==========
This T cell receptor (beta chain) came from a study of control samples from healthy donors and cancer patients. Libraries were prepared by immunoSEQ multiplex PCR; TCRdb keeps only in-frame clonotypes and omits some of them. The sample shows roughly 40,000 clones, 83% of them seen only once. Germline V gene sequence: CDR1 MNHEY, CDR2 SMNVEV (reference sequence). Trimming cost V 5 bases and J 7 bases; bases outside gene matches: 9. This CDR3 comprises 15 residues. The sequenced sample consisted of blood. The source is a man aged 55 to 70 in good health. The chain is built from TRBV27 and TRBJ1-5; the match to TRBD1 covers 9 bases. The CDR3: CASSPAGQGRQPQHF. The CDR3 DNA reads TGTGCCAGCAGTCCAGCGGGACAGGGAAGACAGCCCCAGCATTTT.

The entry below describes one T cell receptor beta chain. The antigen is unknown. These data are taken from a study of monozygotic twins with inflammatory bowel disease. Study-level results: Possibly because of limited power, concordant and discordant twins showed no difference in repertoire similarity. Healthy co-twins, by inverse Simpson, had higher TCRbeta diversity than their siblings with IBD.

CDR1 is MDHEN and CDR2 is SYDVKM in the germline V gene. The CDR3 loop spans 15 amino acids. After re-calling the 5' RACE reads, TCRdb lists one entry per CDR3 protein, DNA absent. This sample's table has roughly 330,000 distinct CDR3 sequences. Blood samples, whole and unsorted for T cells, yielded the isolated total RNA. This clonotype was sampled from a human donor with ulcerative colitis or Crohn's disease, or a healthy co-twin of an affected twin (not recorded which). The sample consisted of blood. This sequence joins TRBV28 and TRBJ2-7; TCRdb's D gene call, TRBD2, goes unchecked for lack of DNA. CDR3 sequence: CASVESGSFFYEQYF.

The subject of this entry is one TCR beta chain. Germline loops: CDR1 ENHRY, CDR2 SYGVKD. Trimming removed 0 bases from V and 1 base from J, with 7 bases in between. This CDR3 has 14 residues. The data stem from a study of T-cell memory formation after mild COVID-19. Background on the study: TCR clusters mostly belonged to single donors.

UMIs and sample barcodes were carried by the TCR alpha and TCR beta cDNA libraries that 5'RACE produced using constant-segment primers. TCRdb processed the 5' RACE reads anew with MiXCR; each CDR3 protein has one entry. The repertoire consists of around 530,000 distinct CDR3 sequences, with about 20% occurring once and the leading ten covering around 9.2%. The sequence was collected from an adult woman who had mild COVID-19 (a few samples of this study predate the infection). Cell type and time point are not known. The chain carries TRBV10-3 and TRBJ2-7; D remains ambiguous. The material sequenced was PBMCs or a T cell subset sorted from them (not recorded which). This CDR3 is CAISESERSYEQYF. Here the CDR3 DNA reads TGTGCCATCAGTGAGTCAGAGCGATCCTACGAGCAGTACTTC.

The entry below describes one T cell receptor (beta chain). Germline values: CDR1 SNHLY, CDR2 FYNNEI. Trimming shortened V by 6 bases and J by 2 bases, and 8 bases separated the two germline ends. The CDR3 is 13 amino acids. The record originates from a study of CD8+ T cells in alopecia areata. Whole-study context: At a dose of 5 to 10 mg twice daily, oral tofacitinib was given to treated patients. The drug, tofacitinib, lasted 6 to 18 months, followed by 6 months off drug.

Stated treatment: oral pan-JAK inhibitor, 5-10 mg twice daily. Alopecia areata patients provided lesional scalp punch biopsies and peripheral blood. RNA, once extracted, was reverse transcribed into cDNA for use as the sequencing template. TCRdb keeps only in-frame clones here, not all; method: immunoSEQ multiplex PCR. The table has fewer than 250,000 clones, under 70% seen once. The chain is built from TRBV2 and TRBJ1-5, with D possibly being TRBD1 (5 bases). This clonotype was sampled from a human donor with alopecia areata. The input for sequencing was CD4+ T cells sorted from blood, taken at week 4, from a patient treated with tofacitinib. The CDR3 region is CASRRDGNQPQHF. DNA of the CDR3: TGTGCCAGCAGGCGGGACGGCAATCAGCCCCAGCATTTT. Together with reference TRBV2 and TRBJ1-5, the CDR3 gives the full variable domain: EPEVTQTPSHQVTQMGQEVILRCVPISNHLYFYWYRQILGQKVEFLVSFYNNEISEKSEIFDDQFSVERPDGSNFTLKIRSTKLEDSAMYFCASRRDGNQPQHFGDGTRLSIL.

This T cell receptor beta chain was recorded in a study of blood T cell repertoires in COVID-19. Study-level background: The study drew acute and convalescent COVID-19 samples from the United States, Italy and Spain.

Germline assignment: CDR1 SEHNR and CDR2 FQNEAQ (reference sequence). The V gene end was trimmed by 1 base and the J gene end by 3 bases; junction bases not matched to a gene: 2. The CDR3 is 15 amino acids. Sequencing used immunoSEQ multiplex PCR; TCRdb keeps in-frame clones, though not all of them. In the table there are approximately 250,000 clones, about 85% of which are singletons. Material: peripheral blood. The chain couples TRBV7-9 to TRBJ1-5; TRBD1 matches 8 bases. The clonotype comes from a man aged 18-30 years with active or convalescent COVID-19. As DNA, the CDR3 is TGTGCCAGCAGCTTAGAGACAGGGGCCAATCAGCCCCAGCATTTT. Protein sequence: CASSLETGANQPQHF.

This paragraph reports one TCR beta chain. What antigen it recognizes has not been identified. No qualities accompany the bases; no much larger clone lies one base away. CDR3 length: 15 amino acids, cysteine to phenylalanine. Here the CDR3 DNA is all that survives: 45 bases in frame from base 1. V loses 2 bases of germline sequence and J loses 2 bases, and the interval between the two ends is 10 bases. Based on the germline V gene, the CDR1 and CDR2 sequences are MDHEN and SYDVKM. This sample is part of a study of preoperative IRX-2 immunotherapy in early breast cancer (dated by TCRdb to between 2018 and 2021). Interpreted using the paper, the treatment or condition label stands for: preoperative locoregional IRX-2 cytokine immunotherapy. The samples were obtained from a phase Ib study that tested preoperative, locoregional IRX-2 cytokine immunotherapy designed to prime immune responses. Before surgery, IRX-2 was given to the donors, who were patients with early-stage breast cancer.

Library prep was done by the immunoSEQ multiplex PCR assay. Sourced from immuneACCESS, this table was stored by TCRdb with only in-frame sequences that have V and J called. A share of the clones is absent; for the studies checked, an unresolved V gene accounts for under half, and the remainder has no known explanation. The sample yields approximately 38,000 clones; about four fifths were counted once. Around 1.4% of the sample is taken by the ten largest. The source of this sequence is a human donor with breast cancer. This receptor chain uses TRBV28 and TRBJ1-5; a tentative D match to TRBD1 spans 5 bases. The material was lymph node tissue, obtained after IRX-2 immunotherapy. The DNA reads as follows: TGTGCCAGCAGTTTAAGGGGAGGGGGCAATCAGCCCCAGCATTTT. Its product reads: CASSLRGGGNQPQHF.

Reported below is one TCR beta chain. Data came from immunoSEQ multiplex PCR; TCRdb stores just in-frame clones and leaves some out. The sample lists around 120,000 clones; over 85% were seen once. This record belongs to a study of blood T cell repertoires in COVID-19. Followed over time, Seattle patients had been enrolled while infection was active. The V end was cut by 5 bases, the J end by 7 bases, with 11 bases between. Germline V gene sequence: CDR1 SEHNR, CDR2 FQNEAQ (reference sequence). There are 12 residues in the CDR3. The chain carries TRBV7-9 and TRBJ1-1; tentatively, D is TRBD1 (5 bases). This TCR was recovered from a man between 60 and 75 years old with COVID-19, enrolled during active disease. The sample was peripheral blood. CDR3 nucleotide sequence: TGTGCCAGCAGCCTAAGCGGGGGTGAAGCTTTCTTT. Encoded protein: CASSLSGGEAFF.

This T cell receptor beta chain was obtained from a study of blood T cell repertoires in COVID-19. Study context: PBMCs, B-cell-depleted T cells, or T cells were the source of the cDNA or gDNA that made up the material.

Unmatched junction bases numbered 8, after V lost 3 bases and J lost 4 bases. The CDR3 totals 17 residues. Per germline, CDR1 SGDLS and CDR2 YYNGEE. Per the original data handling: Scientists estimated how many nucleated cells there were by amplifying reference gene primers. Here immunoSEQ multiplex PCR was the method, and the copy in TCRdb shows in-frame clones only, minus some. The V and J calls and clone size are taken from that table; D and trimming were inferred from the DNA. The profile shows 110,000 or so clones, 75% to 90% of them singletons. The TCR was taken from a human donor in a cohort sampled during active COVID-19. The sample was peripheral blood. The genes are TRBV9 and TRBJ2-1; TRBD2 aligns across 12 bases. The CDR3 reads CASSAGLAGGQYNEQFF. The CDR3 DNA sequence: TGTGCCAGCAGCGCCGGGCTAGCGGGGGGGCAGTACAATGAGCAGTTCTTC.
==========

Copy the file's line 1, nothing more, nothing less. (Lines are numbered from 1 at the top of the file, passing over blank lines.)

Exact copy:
This T cell receptor (beta chain) came from a study of control samples from healthy donors and cancer patients. Libraries were prepared by immunoSEQ multiplex PCR; TCRdb keeps only in-frame clonotypes and omits some of them. The sample shows roughly 40,000 clones, 83% of them seen only once. Germline V gene sequence: CDR1 MNHEY, CDR2 SMNVEV (reference sequence). Trimming cost V 5 bases and J 7 bases; bases outside gene matches: 9. This CDR3 comprises 15 residues. The sequenced sample consisted of blood. The source is a man aged 55 to 70 in good health. The chain is built from TRBV27 and TRBJ1-5; the match to TRBD1 covers 9 bases. The CDR3: CASSPAGQGRQPQHF. The CDR3 DNA reads TGTGCCAGCAGTCCAGCGGGACAGGGAAGACAGCCCCAGCATTTT.